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Lana Del Rey - Bringing Noir To Music

Lana Del Rey, Pretty When You Cry (Official Video) YouTube

I've been a major fan of Lana Del Rey's for several years - at least since I first posted about her, with her remarkable music videos, Carmen and National Anthem, in July 2012.

I find her music now even stronger, and her recent videos (below) for her songs Pretty When You Cry and West Coast, are as powerful as the songs themselves.

It may seem an odd comparison, but Lana Del Rey seems perhaps the female answer to Bruce Springsteen, when he is at his best as an American storyteller - his early albums, the magnificent Nebraska and songs like 4th of July, Asbury Park (Sandy), capture a highly distinctive vision of blue-collar America.

Lana Del Rey, Pretty When You Cry (Official Video) YouTube

Lana Del Rey is the first musician to truly introduce the concept of noir to popular songs. Her songs are about love and sadness and joy (Summertime Sadness, for instance), but the joy is always tempered with a sense of either foreboding or loss (Carmen), and her videos very distinctly reflect the dark, clutching-redemption-out-of-suffering vision that her songs communicate so strongly.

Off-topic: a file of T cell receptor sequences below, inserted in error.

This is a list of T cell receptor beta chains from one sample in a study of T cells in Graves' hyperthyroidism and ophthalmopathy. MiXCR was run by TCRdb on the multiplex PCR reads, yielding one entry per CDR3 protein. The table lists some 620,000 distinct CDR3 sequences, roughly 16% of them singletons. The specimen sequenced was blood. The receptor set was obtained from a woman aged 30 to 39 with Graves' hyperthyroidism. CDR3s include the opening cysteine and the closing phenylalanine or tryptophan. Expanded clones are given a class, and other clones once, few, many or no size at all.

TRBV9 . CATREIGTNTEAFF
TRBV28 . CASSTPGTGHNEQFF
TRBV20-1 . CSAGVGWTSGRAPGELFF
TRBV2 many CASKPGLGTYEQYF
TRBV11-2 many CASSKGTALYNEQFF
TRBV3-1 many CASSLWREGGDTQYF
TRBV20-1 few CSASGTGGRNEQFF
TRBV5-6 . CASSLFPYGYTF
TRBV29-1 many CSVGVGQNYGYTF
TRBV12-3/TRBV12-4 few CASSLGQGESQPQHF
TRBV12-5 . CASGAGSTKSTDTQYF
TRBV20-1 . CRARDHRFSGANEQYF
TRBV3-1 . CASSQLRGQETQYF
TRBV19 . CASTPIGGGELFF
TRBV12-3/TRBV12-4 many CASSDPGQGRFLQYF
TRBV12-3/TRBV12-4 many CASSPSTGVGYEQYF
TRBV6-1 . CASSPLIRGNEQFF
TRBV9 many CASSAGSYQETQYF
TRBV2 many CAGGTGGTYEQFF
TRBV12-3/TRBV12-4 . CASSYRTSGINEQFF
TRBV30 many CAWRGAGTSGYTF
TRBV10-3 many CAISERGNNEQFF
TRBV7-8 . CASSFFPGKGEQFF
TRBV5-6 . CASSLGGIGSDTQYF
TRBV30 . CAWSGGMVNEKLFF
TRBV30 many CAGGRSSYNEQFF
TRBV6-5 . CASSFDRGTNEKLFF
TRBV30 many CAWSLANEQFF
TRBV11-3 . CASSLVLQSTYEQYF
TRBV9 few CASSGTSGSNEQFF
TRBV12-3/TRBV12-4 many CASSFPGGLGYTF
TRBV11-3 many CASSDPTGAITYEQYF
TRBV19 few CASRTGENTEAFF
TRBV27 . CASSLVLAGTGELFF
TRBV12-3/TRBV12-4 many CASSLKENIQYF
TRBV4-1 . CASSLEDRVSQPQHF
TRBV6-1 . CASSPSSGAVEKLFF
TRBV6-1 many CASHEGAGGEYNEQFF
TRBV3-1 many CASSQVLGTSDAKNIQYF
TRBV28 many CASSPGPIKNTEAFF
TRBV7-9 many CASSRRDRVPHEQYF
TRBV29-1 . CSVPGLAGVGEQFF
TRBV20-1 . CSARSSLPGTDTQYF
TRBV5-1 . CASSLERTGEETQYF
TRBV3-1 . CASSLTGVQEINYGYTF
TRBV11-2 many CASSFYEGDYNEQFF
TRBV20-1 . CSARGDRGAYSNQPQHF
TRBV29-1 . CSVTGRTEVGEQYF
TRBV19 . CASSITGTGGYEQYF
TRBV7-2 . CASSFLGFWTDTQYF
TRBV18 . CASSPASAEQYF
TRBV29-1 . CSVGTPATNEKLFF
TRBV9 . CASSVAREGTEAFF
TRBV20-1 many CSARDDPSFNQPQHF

The powerfully noir style of her Pretty When You Cry video captures the biting sensuality of Bogart-Bacall at their most classic, while the tempo/mood/age swings of West Coast have a dreamlike, disturbing, David Lynch quality to them (with perhaps a hint of Roy Orbison).

Her lyrics strike just the right tone - as with the phrase "Queens of Saigon" from West Coast:

Down on the West Coast
They got their icons
Their silver starlets,
Their Queens of Saigon

I think the best is still to come with Lana Del Rey, and I cannot wait to see how she develops further. For a hint of how affecting her music can be, read this touching personal story about how Lana Del Rey's Blue Velvet broke through his father's Alzheimer's, by Chris Perkes (from the Guardian; middle story on page).

In the meantime, please listen and watch.


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